It was about one and a half years ago that I finally I arrived where I had always wanted to be and do what I had always wanted-- teach students, support small language communities and conduct research on African languages on my doorstep. The University of Cape Town and my new colleagues welcomed my efforts to establish the Centre for African Language Diversity-- CALDi as well as The African Language Archive-- TALA and I was recently appointed the Mellon Research Chair: African Language Diversity this initiative. The main aim of CALDi is to train young African scholars in descriptive linguistics and open up space for research into African languages at UCT with the hopes of countering the dominance of African linguistics outside the continent. It has been a great challenge for which my whole career has been a form of preparation...Read more
The Cambridge Handbook of Communication Disorders examines the full range of developmental and acquired communication disorders and provides the most up-to-date and comprehensive guide to the epidemiology, aetiology and clinical features of these disorders.
The Japanese Sentence-Final Particles in Talk-in-Interaction
The Japanese sentence-final particles, ne, yo and yone have proved notoriously difficult to explain and are especially challenging
for second language users. This book investigates the role of the particles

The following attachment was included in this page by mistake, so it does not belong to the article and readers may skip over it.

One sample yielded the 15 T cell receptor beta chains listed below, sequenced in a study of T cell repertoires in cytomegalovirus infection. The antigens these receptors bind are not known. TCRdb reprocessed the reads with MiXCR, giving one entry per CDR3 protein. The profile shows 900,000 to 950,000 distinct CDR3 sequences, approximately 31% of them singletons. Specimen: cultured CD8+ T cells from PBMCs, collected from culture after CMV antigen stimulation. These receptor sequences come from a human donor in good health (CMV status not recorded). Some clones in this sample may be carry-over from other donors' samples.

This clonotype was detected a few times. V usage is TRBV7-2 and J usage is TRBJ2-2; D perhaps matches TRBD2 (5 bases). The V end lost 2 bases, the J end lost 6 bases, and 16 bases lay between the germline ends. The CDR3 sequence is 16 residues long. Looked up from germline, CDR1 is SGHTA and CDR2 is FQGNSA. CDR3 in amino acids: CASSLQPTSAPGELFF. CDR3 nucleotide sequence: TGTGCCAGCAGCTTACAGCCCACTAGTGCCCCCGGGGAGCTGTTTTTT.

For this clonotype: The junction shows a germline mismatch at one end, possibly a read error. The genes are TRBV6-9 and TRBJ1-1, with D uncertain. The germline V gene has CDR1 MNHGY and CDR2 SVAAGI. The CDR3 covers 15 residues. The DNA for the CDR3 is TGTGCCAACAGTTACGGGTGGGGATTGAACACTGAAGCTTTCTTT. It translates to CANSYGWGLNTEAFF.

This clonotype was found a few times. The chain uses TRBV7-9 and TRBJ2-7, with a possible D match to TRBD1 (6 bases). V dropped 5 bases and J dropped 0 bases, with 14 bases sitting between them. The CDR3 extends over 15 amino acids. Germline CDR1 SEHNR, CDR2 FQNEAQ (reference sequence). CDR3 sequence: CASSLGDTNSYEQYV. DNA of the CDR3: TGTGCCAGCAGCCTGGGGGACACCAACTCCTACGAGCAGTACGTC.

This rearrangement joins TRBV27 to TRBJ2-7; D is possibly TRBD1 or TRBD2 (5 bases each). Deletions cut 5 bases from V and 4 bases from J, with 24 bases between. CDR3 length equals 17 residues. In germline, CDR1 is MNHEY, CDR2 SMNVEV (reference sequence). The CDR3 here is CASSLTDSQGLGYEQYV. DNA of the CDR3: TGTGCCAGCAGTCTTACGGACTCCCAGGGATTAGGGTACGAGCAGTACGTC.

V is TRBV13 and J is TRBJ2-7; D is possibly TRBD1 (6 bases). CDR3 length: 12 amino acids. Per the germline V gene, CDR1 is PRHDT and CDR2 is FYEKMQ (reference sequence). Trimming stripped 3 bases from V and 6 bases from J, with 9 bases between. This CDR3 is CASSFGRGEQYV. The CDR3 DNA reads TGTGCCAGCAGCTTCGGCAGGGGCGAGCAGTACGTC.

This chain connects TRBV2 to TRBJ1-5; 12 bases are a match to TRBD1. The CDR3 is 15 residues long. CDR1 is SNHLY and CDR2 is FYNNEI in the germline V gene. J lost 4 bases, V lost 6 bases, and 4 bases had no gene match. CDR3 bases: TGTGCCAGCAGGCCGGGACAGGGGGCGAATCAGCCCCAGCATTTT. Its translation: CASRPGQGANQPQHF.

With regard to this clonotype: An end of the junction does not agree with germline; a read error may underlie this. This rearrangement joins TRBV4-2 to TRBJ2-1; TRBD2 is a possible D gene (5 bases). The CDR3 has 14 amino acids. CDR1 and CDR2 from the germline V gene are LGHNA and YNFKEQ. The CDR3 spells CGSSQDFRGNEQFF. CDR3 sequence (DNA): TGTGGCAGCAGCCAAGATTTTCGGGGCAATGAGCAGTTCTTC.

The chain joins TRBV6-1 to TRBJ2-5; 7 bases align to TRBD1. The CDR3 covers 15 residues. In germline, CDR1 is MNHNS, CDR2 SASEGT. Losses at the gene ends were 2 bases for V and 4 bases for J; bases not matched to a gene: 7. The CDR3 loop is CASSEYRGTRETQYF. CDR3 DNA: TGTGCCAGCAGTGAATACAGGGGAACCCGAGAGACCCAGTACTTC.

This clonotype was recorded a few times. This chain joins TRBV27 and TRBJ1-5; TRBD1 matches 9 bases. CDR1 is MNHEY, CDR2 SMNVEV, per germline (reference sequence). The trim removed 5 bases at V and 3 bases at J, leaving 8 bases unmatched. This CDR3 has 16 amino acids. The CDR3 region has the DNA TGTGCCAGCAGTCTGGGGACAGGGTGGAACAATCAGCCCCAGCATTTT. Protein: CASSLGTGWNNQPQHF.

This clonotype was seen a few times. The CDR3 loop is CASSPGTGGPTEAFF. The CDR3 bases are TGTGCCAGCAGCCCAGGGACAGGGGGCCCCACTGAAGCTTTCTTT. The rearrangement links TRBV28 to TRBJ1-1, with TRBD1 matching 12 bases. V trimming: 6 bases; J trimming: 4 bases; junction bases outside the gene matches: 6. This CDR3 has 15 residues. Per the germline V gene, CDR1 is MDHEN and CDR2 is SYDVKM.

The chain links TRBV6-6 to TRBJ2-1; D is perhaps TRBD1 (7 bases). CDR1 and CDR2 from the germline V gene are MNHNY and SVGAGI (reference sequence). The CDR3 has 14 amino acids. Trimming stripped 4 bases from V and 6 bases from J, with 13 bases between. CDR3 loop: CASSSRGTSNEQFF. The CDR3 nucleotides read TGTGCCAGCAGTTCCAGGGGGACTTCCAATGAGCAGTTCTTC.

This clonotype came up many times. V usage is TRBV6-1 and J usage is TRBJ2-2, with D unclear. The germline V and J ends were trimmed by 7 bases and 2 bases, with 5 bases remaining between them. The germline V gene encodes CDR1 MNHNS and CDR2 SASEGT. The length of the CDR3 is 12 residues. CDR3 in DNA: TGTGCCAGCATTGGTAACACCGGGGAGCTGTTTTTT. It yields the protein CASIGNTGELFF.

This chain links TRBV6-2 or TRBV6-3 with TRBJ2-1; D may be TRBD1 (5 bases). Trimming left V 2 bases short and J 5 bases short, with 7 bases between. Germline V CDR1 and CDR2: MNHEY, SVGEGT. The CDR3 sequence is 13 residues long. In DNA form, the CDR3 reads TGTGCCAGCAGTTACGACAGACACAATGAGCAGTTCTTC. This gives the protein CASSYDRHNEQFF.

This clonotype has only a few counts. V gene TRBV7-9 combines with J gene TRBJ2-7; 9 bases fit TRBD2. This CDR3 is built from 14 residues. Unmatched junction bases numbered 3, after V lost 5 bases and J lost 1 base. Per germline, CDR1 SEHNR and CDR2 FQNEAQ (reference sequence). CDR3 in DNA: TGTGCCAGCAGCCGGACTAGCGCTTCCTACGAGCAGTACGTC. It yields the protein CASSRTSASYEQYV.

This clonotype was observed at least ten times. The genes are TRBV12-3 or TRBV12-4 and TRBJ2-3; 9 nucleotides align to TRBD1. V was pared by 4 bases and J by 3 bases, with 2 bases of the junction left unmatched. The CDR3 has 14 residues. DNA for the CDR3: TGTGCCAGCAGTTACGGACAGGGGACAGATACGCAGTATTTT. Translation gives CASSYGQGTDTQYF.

in talk-in-interaction with the aim of providing a comprehensive
understanding that accounts for their pragmatic properties and sequential
functions and that provides a sound basis for second language pedagogy.
This study starts by setting up an original particle function hypothesis
based on the figure/ground gestalt, and then tests its validity
empirically with unmarked, marked and native/non-native talk-in-interaction
data. The analysis illustrates not only expectable but also unexpected or
strategic use of particles, as well as the problems posed for native
speakers by non-native speakers whose use of particles is idiosyncratic.
The study demonstrates that the proposed hypothesis is capable of
accounting for all the uses of particles in the extensive and varied data
set examined. This book will be of interest to students and scholars in
pragmatics and CA and to teachers of Japanese as a foreign language.